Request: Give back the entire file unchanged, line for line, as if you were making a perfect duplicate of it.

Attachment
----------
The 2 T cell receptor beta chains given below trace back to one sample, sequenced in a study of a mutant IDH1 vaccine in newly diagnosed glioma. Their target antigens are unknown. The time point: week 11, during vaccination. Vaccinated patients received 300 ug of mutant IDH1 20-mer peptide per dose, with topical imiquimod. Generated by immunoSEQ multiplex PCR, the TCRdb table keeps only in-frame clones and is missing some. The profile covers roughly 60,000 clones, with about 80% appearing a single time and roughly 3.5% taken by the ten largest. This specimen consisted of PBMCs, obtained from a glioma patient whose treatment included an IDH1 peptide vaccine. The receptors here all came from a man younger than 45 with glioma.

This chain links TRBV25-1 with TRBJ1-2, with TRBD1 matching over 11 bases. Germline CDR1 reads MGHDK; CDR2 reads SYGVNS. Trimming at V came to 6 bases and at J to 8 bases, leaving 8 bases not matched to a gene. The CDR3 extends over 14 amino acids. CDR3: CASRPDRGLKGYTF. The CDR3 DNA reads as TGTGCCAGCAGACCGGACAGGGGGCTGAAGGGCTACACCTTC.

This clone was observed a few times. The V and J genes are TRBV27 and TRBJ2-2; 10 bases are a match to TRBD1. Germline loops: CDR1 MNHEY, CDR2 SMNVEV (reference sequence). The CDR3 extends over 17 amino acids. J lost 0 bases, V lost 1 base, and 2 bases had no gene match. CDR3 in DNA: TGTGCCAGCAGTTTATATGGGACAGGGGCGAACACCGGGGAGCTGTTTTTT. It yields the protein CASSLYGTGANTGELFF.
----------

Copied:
The 2 T cell receptor beta chains given below trace back to one sample, sequenced in a study of a mutant IDH1 vaccine in newly diagnosed glioma. Their target antigens are unknown. The time point: week 11, during vaccination. Vaccinated patients received 300 ug of mutant IDH1 20-mer peptide per dose, with topical imiquimod. Generated by immunoSEQ multiplex PCR, the TCRdb table keeps only in-frame clones and is missing some. The profile covers roughly 60,000 clones, with about 80% appearing a single time and roughly 3.5% taken by the ten largest. This specimen consisted of PBMCs, obtained from a glioma patient whose treatment included an IDH1 peptide vaccine. The receptors here all came from a man younger than 45 with glioma.

This chain links TRBV25-1 with TRBJ1-2, with TRBD1 matching over 11 bases. Germline CDR1 reads MGHDK; CDR2 reads SYGVNS. Trimming at V came to 6 bases and at J to 8 bases, leaving 8 bases not matched to a gene. The CDR3 extends over 14 amino acids. CDR3: CASRPDRGLKGYTF. The CDR3 DNA reads as TGTGCCAGCAGACCGGACAGGGGGCTGAAGGGCTACACCTTC.

This clone was observed a few times. The V and J genes are TRBV27 and TRBJ2-2; 10 bases are a match to TRBD1. Germline loops: CDR1 MNHEY, CDR2 SMNVEV (reference sequence). The CDR3 extends over 17 amino acids. J lost 0 bases, V lost 1 base, and 2 bases had no gene match. CDR3 in DNA: TGTGCCAGCAGTTTATATGGGACAGGGGCGAACACCGGGGAGCTGTTTTTT. It yields the protein CASSLYGTGANTGELFF.